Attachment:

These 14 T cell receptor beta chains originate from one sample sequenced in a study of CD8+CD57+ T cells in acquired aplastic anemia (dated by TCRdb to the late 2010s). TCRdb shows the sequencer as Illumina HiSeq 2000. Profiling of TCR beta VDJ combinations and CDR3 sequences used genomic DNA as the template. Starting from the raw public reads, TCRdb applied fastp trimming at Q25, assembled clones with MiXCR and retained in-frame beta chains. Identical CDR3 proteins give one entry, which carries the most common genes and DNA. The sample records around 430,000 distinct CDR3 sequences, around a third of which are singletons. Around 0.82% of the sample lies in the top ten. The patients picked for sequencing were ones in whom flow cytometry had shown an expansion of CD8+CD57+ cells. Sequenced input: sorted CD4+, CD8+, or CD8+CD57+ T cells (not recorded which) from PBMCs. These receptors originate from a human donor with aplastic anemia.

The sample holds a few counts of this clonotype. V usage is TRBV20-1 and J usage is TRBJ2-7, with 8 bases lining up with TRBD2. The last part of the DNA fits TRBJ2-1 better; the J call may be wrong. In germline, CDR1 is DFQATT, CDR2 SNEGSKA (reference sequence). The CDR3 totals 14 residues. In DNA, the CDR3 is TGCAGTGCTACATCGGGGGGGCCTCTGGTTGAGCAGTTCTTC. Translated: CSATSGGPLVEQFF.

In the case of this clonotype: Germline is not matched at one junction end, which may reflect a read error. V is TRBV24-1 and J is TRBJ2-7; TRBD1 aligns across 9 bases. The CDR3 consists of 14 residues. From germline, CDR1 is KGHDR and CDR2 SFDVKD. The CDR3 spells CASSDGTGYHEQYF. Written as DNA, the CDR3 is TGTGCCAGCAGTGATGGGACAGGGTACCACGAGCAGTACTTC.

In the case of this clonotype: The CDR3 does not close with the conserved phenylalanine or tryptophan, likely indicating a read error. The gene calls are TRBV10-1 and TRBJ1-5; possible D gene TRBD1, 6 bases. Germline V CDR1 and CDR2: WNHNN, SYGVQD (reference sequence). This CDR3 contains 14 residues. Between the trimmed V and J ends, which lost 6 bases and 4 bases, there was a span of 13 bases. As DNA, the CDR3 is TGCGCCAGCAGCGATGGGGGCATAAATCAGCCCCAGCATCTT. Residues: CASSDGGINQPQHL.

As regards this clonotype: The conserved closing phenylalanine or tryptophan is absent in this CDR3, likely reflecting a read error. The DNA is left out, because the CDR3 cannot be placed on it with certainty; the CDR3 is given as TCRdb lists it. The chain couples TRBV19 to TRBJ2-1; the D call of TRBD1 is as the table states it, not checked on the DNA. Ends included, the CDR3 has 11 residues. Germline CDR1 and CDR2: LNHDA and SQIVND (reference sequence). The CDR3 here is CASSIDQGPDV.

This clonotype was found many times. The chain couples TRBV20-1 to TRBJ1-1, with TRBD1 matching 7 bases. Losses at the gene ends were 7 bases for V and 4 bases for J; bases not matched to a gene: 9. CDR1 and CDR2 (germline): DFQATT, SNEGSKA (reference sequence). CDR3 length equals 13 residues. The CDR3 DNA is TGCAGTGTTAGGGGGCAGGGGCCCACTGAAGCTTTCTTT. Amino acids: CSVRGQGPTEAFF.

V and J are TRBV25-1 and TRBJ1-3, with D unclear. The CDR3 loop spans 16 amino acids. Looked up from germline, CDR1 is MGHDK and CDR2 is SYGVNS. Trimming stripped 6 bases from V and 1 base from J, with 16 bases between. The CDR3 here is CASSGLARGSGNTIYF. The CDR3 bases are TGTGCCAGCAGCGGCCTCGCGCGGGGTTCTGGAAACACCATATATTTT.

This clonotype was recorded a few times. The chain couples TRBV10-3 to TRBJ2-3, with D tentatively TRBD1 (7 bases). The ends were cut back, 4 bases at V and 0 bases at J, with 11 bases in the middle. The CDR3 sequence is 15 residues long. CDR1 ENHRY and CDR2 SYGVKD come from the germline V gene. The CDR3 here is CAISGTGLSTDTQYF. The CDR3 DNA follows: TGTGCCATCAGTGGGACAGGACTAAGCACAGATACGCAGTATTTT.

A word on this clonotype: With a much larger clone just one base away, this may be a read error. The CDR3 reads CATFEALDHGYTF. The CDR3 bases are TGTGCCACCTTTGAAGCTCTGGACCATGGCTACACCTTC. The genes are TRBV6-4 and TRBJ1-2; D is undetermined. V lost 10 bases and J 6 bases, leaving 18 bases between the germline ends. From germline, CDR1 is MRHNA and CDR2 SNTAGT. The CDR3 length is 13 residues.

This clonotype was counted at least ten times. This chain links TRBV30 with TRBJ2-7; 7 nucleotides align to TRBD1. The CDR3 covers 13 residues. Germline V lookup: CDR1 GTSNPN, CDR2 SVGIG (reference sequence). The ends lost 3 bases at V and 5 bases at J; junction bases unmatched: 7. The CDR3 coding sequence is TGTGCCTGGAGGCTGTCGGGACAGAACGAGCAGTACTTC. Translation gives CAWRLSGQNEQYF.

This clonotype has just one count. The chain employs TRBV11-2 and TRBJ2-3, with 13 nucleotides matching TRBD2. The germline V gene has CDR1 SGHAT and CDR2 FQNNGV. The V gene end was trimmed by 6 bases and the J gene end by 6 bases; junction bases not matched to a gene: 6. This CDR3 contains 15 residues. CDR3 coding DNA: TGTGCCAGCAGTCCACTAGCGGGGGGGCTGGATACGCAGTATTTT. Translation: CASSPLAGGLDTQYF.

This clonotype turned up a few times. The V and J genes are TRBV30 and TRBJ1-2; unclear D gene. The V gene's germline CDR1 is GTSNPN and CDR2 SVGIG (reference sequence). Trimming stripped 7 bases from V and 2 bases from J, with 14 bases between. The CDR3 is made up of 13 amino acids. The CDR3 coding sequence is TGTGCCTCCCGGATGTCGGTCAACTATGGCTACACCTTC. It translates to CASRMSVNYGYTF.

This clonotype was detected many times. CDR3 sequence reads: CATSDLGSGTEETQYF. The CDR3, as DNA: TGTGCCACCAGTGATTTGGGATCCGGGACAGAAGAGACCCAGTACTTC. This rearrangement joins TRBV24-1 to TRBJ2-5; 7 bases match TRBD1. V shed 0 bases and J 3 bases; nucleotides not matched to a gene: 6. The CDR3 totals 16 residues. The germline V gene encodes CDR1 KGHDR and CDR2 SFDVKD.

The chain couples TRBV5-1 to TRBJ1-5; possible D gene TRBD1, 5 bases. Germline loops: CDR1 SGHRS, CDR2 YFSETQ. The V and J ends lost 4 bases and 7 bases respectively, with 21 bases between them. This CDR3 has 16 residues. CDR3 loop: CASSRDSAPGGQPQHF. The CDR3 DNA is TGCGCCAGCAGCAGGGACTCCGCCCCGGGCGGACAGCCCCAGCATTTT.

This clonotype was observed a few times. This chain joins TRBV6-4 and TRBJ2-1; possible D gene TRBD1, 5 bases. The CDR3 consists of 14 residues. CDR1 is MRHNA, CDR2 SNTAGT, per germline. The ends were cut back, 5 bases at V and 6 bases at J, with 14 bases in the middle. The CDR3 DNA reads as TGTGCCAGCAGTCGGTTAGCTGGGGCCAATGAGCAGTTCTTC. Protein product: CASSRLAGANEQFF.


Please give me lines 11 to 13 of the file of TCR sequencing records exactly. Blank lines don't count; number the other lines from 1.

This clonotype has just one count. The chain employs TRBV11-2 and TRBJ2-3, with 13 nucleotides matching TRBD2. The germline V gene has CDR1 SGHAT and CDR2 FQNNGV. The V gene end was trimmed by 6 bases and the J gene end by 6 bases; junction bases not matched to a gene: 6. This CDR3 contains 15 residues. CDR3 coding DNA: TGTGCCAGCAGTCCACTAGCGGGGGGGCTGGATACGCAGTATTTT. Translation: CASSPLAGGLDTQYF.

This clonotype turned up a few times. The V and J genes are TRBV30 and TRBJ1-2; unclear D gene. The V gene's germline CDR1 is GTSNPN and CDR2 SVGIG (reference sequence). Trimming stripped 7 bases from V and 2 bases from J, with 14 bases between. The CDR3 is made up of 13 amino acids. The CDR3 coding sequence is TGTGCCTCCCGGATGTCGGTCAACTATGGCTACACCTTC. It translates to CASRMSVNYGYTF.

This clonotype was detected many times. CDR3 sequence reads: CATSDLGSGTEETQYF. The CDR3, as DNA: TGTGCCACCAGTGATTTGGGATCCGGGACAGAAGAGACCCAGTACTTC. This rearrangement joins TRBV24-1 to TRBJ2-5; 7 bases match TRBD1. V shed 0 bases and J 3 bases; nucleotides not matched to a gene: 6. The CDR3 totals 16 residues. The germline V gene encodes CDR1 KGHDR and CDR2 SFDVKD.